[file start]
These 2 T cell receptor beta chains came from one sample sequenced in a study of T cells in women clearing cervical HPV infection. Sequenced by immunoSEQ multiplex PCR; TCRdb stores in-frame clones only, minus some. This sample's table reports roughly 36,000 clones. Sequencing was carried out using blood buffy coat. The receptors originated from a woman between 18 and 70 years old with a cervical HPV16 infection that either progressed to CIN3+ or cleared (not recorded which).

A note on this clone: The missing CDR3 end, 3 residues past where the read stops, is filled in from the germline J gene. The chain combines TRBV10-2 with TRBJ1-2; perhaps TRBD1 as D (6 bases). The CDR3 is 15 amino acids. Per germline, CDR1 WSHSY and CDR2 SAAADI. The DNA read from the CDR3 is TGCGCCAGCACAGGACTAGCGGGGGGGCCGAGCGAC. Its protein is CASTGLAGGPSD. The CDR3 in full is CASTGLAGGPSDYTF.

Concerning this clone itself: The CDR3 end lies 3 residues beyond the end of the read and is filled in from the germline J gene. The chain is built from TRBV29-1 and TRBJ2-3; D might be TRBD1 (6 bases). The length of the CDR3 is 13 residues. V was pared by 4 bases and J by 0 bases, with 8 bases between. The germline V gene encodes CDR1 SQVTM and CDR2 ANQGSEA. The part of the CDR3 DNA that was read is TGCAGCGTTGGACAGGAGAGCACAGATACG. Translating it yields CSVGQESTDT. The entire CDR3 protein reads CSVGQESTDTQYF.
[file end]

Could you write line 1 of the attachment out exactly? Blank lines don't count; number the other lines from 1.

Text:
These 2 T cell receptor beta chains came from one sample sequenced in a study of T cells in women clearing cervical HPV infection. Sequenced by immunoSEQ multiplex PCR; TCRdb stores in-frame clones only, minus some. This sample's table reports roughly 36,000 clones. Sequencing was carried out using blood buffy coat. The receptors originated from a woman between 18 and 70 years old with a cervical HPV16 infection that either progressed to CIN3+ or cleared (not recorded which).